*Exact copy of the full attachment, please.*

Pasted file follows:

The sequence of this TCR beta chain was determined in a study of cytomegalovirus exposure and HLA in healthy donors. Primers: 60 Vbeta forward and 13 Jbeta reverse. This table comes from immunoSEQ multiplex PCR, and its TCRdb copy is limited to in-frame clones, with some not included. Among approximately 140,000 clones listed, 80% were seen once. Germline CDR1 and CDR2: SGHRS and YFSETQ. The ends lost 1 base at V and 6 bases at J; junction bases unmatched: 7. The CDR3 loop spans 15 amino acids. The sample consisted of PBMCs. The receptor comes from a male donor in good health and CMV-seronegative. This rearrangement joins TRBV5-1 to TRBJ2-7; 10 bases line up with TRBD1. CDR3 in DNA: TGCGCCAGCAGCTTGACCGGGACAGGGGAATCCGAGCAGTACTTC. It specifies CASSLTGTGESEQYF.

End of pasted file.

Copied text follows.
The sequence of this TCR beta chain was determined in a study of cytomegalovirus exposure and HLA in healthy donors. Primers: 60 Vbeta forward and 13 Jbeta reverse. This table comes from immunoSEQ multiplex PCR, and its TCRdb copy is limited to in-frame clones, with some not included. Among approximately 140,000 clones listed, 80% were seen once. Germline CDR1 and CDR2: SGHRS and YFSETQ. The ends lost 1 base at V and 6 bases at J; junction bases unmatched: 7. The CDR3 loop spans 15 amino acids. The sample consisted of PBMCs. The receptor comes from a male donor in good health and CMV-seronegative. This rearrangement joins TRBV5-1 to TRBJ2-7; 10 bases line up with TRBD1. CDR3 in DNA: TGCGCCAGCAGCTTGACCGGGACAGGGGAATCCGAGCAGTACTTC. It specifies CASSLTGTGESEQYF.